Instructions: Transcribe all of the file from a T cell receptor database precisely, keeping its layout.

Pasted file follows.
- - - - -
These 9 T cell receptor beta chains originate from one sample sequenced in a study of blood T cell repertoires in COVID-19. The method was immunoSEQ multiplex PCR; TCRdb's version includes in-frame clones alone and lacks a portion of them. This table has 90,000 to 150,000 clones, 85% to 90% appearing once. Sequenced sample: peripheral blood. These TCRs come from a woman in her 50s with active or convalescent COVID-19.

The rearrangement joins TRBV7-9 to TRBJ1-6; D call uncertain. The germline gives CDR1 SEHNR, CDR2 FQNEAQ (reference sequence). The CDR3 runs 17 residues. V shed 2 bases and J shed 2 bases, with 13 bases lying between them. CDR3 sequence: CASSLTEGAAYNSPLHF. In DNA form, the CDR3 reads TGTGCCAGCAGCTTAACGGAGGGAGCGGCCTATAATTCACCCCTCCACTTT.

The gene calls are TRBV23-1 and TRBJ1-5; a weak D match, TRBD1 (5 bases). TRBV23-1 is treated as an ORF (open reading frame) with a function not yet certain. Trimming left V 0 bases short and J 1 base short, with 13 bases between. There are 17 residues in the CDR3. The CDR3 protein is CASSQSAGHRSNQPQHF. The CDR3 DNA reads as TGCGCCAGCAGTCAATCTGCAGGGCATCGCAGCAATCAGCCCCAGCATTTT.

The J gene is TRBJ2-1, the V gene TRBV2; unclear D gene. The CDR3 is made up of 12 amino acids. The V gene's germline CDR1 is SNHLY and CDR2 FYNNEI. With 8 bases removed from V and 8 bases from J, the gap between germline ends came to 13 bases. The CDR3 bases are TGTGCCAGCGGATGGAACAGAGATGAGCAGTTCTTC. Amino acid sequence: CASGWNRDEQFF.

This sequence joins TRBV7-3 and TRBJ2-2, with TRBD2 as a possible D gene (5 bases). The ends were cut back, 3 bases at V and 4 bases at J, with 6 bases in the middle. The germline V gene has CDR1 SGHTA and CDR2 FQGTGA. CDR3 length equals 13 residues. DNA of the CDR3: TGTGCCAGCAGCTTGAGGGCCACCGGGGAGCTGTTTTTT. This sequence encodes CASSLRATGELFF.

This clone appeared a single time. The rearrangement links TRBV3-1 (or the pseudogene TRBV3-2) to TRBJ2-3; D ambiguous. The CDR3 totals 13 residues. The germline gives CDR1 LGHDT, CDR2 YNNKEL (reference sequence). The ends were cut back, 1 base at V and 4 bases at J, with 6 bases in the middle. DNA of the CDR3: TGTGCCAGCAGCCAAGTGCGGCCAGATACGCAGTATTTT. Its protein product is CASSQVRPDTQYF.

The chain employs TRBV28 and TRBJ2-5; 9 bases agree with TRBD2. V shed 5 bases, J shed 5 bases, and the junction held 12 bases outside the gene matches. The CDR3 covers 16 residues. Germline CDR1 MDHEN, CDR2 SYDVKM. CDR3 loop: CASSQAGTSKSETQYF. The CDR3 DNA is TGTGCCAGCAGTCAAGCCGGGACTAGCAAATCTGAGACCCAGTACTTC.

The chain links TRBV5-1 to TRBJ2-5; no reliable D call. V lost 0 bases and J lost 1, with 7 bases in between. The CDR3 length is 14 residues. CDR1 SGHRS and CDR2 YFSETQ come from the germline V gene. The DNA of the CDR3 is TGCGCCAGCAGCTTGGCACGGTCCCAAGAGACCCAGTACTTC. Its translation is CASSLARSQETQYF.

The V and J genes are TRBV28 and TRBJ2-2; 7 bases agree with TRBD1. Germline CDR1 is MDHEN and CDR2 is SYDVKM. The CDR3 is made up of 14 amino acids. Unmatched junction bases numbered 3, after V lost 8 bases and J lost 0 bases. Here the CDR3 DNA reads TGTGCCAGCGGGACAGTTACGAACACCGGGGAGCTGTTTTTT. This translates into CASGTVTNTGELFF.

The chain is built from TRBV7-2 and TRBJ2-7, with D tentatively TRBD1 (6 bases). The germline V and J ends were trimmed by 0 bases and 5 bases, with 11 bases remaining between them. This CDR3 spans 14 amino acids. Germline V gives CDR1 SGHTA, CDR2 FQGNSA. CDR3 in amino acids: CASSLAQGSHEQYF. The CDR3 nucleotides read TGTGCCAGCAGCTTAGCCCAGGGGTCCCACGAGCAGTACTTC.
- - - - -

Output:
These 9 T cell receptor beta chains originate from one sample sequenced in a study of blood T cell repertoires in COVID-19. The method was immunoSEQ multiplex PCR; TCRdb's version includes in-frame clones alone and lacks a portion of them. This table has 90,000 to 150,000 clones, 85% to 90% appearing once. Sequenced sample: peripheral blood. These TCRs come from a woman in her 50s with active or convalescent COVID-19.

The rearrangement joins TRBV7-9 to TRBJ1-6; D call uncertain. The germline gives CDR1 SEHNR, CDR2 FQNEAQ (reference sequence). The CDR3 runs 17 residues. V shed 2 bases and J shed 2 bases, with 13 bases lying between them. CDR3 sequence: CASSLTEGAAYNSPLHF. In DNA form, the CDR3 reads TGTGCCAGCAGCTTAACGGAGGGAGCGGCCTATAATTCACCCCTCCACTTT.

The gene calls are TRBV23-1 and TRBJ1-5; a weak D match, TRBD1 (5 bases). TRBV23-1 is treated as an ORF (open reading frame) with a function not yet certain. Trimming left V 0 bases short and J 1 base short, with 13 bases between. There are 17 residues in the CDR3. The CDR3 protein is CASSQSAGHRSNQPQHF. The CDR3 DNA reads as TGCGCCAGCAGTCAATCTGCAGGGCATCGCAGCAATCAGCCCCAGCATTTT.

The J gene is TRBJ2-1, the V gene TRBV2; unclear D gene. The CDR3 is made up of 12 amino acids. The V gene's germline CDR1 is SNHLY and CDR2 FYNNEI. With 8 bases removed from V and 8 bases from J, the gap between germline ends came to 13 bases. The CDR3 bases are TGTGCCAGCGGATGGAACAGAGATGAGCAGTTCTTC. Amino acid sequence: CASGWNRDEQFF.

This sequence joins TRBV7-3 and TRBJ2-2, with TRBD2 as a possible D gene (5 bases). The ends were cut back, 3 bases at V and 4 bases at J, with 6 bases in the middle. The germline V gene has CDR1 SGHTA and CDR2 FQGTGA. CDR3 length equals 13 residues. DNA of the CDR3: TGTGCCAGCAGCTTGAGGGCCACCGGGGAGCTGTTTTTT. This sequence encodes CASSLRATGELFF.

This clone appeared a single time. The rearrangement links TRBV3-1 (or the pseudogene TRBV3-2) to TRBJ2-3; D ambiguous. The CDR3 totals 13 residues. The germline gives CDR1 LGHDT, CDR2 YNNKEL (reference sequence). The ends were cut back, 1 base at V and 4 bases at J, with 6 bases in the middle. DNA of the CDR3: TGTGCCAGCAGCCAAGTGCGGCCAGATACGCAGTATTTT. Its protein product is CASSQVRPDTQYF.

The chain employs TRBV28 and TRBJ2-5; 9 bases agree with TRBD2. V shed 5 bases, J shed 5 bases, and the junction held 12 bases outside the gene matches. The CDR3 covers 16 residues. Germline CDR1 MDHEN, CDR2 SYDVKM. CDR3 loop: CASSQAGTSKSETQYF. The CDR3 DNA is TGTGCCAGCAGTCAAGCCGGGACTAGCAAATCTGAGACCCAGTACTTC.

The chain links TRBV5-1 to TRBJ2-5; no reliable D call. V lost 0 bases and J lost 1, with 7 bases in between. The CDR3 length is 14 residues. CDR1 SGHRS and CDR2 YFSETQ come from the germline V gene. The DNA of the CDR3 is TGCGCCAGCAGCTTGGCACGGTCCCAAGAGACCCAGTACTTC. Its translation is CASSLARSQETQYF.

The V and J genes are TRBV28 and TRBJ2-2; 7 bases agree with TRBD1. Germline CDR1 is MDHEN and CDR2 is SYDVKM. The CDR3 is made up of 14 amino acids. Unmatched junction bases numbered 3, after V lost 8 bases and J lost 0 bases. Here the CDR3 DNA reads TGTGCCAGCGGGACAGTTACGAACACCGGGGAGCTGTTTTTT. This translates into CASGTVTNTGELFF.

The chain is built from TRBV7-2 and TRBJ2-7, with D tentatively TRBD1 (6 bases). The germline V and J ends were trimmed by 0 bases and 5 bases, with 11 bases remaining between them. This CDR3 spans 14 amino acids. Germline V gives CDR1 SGHTA, CDR2 FQGNSA. CDR3 in amino acids: CASSLAQGSHEQYF. The CDR3 nucleotides read TGTGCCAGCAGCTTAGCCCAGGGGTCCCACGAGCAGTACTTC.